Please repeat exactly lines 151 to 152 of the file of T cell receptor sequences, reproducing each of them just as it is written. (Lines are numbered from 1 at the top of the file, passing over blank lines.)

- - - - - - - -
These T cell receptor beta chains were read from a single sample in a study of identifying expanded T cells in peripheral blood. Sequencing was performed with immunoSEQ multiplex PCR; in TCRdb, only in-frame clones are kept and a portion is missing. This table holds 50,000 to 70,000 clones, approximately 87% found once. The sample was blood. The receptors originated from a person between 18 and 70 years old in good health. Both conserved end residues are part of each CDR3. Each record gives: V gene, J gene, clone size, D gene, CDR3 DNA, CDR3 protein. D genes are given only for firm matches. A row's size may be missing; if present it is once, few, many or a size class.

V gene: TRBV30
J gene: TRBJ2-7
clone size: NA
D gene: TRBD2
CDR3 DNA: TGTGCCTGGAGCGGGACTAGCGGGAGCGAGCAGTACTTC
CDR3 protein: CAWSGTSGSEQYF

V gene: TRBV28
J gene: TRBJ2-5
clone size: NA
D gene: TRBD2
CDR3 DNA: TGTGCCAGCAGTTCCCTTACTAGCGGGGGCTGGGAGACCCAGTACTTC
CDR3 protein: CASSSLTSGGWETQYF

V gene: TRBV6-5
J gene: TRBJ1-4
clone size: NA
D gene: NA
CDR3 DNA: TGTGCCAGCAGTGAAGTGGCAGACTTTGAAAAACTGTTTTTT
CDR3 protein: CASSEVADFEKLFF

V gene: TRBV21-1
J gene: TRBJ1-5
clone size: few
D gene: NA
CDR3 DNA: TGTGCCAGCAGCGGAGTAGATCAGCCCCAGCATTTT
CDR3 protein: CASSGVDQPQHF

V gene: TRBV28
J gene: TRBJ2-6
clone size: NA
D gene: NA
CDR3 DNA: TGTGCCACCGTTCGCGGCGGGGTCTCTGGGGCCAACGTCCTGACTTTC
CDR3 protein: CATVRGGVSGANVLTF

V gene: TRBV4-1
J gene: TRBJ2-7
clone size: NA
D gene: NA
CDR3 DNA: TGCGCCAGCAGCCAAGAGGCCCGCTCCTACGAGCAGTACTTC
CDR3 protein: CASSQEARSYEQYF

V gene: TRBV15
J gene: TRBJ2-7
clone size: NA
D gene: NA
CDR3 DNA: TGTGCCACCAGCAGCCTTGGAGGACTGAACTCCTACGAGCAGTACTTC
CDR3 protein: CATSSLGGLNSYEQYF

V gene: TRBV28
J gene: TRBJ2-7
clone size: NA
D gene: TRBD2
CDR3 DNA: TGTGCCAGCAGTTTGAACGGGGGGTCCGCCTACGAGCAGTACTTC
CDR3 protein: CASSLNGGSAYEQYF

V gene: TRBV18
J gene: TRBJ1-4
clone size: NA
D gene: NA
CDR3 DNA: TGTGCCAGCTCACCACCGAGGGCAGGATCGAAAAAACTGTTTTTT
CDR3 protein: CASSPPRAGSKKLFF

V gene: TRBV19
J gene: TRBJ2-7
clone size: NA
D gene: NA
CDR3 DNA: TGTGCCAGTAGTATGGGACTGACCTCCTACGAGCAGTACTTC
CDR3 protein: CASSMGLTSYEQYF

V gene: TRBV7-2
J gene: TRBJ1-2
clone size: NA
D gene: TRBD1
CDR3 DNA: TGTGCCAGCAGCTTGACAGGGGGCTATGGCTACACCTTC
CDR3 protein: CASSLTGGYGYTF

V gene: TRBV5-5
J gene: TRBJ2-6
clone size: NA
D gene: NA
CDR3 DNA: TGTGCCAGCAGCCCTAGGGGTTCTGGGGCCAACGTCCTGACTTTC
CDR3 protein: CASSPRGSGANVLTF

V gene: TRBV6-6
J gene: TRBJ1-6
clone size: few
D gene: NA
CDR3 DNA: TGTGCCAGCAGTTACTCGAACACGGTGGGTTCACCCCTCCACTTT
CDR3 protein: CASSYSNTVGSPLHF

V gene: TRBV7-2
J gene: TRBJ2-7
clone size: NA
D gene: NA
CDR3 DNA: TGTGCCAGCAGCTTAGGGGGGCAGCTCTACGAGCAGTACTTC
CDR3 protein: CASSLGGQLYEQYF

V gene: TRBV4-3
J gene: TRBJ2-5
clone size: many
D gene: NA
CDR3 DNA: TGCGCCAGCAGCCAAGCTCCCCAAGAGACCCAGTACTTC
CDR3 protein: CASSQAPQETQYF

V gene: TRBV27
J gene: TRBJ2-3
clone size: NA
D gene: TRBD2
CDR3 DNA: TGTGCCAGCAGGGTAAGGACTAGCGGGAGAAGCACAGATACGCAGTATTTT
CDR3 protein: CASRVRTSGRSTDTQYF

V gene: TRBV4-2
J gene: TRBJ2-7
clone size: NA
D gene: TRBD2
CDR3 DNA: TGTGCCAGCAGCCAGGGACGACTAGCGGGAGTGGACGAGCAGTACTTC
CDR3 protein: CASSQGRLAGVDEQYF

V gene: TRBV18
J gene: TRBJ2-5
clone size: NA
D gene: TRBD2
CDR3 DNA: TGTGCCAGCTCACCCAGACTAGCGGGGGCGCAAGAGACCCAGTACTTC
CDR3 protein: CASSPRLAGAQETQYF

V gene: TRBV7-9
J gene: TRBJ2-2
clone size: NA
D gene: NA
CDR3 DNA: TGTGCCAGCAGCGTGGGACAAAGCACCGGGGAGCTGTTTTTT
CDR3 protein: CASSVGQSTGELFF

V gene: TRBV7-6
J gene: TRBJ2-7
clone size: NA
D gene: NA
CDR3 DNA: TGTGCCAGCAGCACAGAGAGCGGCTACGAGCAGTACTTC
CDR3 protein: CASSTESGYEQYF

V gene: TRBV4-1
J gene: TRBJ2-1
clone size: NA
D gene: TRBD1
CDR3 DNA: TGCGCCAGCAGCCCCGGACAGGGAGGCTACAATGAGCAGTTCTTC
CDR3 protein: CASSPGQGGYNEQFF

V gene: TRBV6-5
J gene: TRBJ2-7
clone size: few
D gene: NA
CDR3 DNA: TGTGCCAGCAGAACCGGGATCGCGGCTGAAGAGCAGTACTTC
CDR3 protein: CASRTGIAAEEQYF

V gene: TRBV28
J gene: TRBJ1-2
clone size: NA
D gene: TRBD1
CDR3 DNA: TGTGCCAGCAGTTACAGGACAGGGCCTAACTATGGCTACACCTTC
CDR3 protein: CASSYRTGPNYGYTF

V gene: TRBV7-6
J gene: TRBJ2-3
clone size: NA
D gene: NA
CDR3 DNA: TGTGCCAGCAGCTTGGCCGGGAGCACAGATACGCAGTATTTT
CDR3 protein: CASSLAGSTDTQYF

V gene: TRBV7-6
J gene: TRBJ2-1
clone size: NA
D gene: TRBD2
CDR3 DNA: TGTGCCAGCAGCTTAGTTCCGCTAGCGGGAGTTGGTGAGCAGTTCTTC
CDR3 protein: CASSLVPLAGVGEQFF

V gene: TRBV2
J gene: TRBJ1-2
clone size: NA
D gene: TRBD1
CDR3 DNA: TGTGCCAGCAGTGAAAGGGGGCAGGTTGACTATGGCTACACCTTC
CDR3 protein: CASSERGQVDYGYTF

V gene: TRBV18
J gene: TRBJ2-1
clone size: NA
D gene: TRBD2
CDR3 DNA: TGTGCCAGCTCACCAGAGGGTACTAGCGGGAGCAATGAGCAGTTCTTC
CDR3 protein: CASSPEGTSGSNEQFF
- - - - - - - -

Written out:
CDR3 protein: CASSLVPLAGVGEQFF

V gene: TRBV2